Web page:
Vikings stadium taxes worry charities

Pulltab and bingo operators are fretting as they scramble to calculate their tax bills under the Vikings stadium plan.


A conceptual drawing of a new Vikings stadium in Minneapolis on a game day.

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Charities that hoped the Vikings stadium deal would bring them tax relief now worry that they may actually wind up paying more.

Gambling managers such as Laurie Gluesing of the nonprofit Climb Theater in Inver Grove Heights have crunched the new numbers and are worried. Climb is among roughly 1,200 Minnesota nonprofits being counted on to generate $348 million in taxes to underwrite the state's share of the cost of a new Vikings stadium.

"To reach my same profit level with the new taxes and new higher prize level, I would have to do more than $2 million in gross sales,'' she said. "But can I sell $2 million more in pulltabs?"

The stadium deal contains several tax changes that charities had requested. But the overall tax structure, which favors charities using games with higher payout rates, concerns many.

The Minnesota Department of Revenue insists it's too soon to tell how charities' taxes will fare. The department ran numbers for the Star Tribune last week that indicate roughly half of the charities could see their taxes increasing under the stadium funding formula.

But those figures are based on 2011 charity data, and only apply if charities don't add e-gambling, see an increase in gambling, or do anything different, said Paul Wilson, research director at the Revenue Department.

Overall, charity profits are projected to rise from $44 million to $111 million with e-gambling, he said. "We project profits as a group will more than double,'' Wilson said. "That doesn't mean there won't be losers.''

King Wilson, executive director of Allied Charities of Minnesota, said whether taxes rise or fall could depend on whether charities are willing and able to change to meet new gambling expectations.

"The question is, are organizations going to be able to make the business decisions needed to offset paying additional taxes?'' said Wilson.

Since the stadium bill became law, charity gambling managers have been hunched over computers, trying to figure out the tax implications. While much has been written about how their taxes will pay for the stadium, far less has focused on the effect on charities.

Lowering gambling taxes that has them paying the state an average of 46 percent of their net gambling profits has been a top priority for more than a decade.

Take the Spring Lake Park Lions Club, one of the larger operations. When it sells $100 worth of pulltabs, it pays about $82 back to customers as prizes. From the $18 left, about $7 goes to state taxes and fees. That leaves $11 to run the gambling operation and overhead. Charities receive an average of about $1.

"We're pretty much on the state average for running it [the gambling], which is 10 percent,'' said gambling manager Shawn Donahue. "If taxes increase, it comes right off our bottom line.''

Charities had long lobbied for taxes paid on net receipts, not gross receipts, and they got that this year. They also got another boost: They no longer will have to pay taxes on the games before they even sell them. But then came the issue of tax rates.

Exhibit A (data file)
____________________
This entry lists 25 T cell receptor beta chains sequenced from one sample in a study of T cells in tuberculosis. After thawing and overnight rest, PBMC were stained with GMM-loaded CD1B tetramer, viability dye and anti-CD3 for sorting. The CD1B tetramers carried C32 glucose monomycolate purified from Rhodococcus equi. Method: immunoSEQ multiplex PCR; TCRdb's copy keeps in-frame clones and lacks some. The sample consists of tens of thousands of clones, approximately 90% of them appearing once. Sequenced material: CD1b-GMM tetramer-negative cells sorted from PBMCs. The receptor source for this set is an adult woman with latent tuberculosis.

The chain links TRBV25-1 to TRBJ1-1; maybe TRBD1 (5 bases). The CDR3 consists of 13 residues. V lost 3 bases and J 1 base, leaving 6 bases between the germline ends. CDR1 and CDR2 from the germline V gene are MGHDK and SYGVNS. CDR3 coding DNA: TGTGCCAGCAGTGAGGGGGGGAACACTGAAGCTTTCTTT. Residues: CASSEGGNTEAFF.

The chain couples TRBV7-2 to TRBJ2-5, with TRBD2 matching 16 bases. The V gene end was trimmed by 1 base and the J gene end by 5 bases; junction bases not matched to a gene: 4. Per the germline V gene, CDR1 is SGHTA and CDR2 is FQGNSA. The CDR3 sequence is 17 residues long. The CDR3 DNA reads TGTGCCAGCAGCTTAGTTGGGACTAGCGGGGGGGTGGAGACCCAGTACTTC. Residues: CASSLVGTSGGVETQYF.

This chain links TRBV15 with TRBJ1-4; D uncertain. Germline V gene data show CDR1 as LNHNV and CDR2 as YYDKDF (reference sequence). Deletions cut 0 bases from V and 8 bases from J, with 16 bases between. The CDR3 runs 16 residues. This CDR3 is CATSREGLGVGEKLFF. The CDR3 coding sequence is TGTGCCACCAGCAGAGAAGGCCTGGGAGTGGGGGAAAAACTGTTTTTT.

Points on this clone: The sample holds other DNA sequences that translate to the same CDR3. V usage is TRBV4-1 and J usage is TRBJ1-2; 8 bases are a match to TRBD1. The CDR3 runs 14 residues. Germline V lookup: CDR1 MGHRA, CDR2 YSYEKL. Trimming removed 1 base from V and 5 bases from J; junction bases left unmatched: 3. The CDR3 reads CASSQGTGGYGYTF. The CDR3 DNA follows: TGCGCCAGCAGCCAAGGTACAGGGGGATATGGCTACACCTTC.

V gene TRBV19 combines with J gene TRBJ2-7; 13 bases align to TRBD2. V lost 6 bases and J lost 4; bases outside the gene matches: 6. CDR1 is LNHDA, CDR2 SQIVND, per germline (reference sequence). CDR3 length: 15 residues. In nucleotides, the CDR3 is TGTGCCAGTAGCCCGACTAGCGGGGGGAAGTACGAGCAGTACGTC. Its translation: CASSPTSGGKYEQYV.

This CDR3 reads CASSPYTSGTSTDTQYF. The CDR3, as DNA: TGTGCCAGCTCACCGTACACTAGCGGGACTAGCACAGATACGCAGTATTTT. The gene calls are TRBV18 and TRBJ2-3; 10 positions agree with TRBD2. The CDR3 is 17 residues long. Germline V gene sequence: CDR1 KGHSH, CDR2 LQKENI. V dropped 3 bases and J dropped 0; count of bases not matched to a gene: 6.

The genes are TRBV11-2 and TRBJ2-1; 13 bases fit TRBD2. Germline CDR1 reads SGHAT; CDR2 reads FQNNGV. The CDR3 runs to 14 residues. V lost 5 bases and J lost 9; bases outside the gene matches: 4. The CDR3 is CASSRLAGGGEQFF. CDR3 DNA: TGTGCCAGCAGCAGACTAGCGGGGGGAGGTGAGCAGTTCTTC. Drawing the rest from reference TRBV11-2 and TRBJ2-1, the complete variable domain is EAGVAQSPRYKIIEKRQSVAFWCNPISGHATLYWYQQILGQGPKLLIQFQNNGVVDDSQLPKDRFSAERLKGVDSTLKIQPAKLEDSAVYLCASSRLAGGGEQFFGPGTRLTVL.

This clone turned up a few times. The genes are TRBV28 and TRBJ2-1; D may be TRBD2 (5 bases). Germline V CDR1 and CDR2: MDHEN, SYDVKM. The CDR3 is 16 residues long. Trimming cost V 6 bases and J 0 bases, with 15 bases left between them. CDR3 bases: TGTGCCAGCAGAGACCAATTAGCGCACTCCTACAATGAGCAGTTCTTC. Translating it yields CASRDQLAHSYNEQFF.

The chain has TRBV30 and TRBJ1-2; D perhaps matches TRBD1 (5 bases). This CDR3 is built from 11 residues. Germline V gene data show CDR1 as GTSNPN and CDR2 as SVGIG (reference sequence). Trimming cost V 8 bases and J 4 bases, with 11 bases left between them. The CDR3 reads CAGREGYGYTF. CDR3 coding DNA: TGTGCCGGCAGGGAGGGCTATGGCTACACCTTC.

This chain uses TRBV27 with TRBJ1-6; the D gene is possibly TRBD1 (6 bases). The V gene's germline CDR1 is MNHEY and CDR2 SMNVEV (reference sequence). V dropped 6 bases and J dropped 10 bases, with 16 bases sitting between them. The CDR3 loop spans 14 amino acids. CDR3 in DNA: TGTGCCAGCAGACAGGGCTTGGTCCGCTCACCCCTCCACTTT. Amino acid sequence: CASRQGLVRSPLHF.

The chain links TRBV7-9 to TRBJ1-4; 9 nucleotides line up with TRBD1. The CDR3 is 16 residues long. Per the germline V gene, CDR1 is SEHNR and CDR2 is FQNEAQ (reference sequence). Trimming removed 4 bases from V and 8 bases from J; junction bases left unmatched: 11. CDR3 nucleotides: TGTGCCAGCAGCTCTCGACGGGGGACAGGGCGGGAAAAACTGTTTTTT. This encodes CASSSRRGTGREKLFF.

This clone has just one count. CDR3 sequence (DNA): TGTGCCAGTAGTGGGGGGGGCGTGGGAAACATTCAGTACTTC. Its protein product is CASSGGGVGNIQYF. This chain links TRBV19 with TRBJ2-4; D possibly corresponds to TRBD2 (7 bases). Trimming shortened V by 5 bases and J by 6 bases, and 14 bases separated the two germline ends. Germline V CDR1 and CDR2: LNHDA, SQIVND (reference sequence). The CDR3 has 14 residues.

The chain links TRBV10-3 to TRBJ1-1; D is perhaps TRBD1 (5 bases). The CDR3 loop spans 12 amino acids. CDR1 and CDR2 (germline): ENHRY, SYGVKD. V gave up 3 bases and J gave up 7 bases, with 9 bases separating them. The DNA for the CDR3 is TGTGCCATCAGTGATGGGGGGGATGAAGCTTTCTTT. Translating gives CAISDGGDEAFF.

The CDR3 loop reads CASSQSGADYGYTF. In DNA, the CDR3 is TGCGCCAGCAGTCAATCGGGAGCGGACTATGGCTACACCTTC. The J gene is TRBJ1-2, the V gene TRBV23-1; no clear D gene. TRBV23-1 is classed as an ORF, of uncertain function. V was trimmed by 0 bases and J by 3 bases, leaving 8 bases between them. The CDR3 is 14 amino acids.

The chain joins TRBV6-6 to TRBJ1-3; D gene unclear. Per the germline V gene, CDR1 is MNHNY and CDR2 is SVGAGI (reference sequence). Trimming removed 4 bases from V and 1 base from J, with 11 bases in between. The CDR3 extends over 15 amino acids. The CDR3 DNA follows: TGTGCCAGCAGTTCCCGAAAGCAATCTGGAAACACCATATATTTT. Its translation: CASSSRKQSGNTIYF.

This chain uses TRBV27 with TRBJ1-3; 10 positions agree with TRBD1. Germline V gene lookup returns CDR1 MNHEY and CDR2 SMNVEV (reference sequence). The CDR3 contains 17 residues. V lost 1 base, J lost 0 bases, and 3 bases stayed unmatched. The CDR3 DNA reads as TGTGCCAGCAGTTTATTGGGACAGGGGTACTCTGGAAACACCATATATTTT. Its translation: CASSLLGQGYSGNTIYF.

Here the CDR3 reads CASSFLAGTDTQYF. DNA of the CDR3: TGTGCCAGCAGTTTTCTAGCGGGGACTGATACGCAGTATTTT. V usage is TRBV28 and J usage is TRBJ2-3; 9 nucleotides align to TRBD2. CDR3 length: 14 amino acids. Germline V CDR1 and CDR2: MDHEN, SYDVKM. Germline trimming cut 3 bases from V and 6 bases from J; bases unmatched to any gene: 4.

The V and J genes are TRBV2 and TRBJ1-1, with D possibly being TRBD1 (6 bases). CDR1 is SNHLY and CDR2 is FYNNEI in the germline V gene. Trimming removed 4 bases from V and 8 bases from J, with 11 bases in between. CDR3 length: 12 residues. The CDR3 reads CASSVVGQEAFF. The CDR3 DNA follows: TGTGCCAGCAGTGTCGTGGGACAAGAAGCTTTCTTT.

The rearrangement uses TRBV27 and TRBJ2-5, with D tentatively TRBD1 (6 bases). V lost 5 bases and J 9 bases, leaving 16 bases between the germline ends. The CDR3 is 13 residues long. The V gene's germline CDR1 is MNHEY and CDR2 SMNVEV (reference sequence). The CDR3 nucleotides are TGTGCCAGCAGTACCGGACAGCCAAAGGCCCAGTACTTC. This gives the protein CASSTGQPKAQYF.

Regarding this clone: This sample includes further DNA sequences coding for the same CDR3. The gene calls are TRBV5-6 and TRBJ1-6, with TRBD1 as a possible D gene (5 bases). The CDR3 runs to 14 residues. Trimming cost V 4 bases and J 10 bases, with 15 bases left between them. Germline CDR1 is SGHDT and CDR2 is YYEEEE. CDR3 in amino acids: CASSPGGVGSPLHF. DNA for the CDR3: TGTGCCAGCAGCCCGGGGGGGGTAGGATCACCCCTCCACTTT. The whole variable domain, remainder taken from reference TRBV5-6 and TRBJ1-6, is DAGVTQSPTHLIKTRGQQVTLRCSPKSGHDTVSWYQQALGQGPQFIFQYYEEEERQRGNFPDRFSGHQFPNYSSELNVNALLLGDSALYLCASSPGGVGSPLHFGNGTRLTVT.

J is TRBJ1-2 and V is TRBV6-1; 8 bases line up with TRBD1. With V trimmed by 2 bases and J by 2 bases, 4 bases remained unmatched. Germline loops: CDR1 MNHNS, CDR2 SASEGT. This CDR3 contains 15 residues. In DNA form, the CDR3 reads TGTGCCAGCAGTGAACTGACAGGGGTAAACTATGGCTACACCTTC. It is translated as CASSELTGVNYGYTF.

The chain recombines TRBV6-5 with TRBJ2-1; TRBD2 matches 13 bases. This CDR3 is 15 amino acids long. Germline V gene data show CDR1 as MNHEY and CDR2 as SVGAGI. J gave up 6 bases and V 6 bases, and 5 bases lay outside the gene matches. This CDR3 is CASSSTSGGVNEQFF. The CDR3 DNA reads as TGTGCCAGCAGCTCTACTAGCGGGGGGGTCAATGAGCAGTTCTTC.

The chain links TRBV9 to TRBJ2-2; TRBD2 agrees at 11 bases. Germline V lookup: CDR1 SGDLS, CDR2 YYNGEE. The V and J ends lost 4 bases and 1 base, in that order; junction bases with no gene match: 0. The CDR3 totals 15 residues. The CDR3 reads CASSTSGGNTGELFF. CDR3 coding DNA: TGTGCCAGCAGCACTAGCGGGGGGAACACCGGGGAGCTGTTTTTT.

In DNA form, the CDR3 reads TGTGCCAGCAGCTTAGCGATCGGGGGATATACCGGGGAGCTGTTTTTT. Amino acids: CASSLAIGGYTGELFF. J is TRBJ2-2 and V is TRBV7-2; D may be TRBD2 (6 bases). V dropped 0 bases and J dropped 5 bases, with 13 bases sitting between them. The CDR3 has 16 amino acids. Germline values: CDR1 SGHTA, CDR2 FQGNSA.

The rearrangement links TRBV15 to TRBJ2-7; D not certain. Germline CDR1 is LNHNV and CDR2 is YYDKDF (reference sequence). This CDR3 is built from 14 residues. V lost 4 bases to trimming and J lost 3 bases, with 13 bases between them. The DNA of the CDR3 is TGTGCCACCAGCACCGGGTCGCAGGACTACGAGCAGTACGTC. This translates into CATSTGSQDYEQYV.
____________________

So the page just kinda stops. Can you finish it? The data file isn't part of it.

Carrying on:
Senate's tax rates prevailed

The House version of the stadium bill, which they supported, would have created a four-tier tax structure starting at 6.89 percent (of net receipts) and topping at 27.56 percent. The bill that became law, however, is close to the Senate version, which started at 9 percent and ended at 36 percent.

Donahue calculates that he'll pay $13,000 more in taxes under the stadium funding plan. That's on top of the $216,400 in taxes and licensing fees already paid in 2011.

"I love the Vikings,'' he said. "But this is not the way to build a new stadium.''

Some charities, however, could see some pleasant changes. The Burnsville Lions Club, for example, tops the list calculated by the Department of Revenue. It would see a $109,000 tax cut under the departments's projections, which again, are based on no changes from 2011 in revenue or gaming.

Roger Richter is the gambling manager of the Burnsville Lions Club, which grossed $6.3 million in sales and paid $383,000 in taxes in 2011. He'd be happy if his club got even half of that $109,000 in tax relief. He's not planning to make any major changes to his operation.

"I hope it's true,'' said Richter. "I'll believe it when I see it.''

Meanwhile, Bonnie Merkling, gambling manager at the Bingo Emporium in St. Cloud, calculates that her taxes will jump a total of $28,000 for the four charities that the emporium supports with its bingo and pulltabs. The charities include a battered women's shelter and a home for unwed mothers.

The emporium will have to sell another $350,000 in pulltabs to break even under the new formula, she said.

"It's sad when I think of how that money could be used in our community,'' said Merkling. "Isn't that why charitable gambling exists?''

In the months ahead, charities must decide whether they're ready to adopt some new rules of the game, said Wilson. The tax advantages go to charities with high payback rates for games, which in theory will increase gambling. And that will pay for the stadium.

For the roughly half of charities that could see tax hikes, Wilson asked: Will they be able to increase prizes back to customers? Volume of sales? And if they do, can they do that without moving up into a higher tax bracket?

"It's going to be a fine line,'' Wilson said. "I think the whole industry is going to be watching to see how this plays out.''

Jean Hopfensperger • 612-673-4511

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